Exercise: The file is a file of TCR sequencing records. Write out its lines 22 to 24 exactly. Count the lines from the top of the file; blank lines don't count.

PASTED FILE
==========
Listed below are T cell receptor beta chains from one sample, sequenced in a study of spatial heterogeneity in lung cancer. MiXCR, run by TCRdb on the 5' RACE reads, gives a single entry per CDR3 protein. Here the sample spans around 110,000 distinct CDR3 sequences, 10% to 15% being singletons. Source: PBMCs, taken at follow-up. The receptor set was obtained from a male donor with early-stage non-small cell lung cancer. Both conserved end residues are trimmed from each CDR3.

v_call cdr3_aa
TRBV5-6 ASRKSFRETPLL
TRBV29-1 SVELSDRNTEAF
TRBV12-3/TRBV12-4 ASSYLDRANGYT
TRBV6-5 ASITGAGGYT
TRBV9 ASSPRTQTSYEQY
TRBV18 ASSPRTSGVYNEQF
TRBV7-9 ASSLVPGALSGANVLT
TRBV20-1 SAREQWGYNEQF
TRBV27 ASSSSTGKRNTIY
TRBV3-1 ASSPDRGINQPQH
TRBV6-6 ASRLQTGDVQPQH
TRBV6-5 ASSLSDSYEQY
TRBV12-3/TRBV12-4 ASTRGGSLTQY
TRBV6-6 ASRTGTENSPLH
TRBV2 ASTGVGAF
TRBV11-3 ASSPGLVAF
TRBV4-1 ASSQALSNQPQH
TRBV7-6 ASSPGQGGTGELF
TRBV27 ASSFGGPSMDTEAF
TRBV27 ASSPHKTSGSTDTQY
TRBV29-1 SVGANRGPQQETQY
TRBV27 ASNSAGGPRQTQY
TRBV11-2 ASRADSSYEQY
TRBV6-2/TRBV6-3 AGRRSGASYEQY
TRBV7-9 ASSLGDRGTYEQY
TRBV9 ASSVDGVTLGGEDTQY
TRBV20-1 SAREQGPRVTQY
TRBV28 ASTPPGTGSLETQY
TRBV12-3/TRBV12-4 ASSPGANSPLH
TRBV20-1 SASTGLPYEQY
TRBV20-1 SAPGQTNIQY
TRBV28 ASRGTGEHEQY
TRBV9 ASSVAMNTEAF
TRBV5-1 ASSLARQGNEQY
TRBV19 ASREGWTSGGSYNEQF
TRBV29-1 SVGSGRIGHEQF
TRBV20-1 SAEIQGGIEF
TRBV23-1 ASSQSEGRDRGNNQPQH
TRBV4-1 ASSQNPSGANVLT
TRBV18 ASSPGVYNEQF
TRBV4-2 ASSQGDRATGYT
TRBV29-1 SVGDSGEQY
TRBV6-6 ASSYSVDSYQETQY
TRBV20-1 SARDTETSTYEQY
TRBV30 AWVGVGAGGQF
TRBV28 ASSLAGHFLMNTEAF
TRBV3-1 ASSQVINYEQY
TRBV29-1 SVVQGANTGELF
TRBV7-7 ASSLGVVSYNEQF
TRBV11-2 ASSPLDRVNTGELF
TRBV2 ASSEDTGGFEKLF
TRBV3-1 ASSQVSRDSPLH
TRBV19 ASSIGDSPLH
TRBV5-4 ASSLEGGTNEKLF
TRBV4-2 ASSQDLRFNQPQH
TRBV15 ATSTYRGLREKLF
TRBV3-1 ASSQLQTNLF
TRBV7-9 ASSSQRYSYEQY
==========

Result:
TRBV27 ASSPHKTSGSTDTQY
TRBV29-1 SVGANRGPQQETQY
TRBV27 ASNSAGGPRQTQY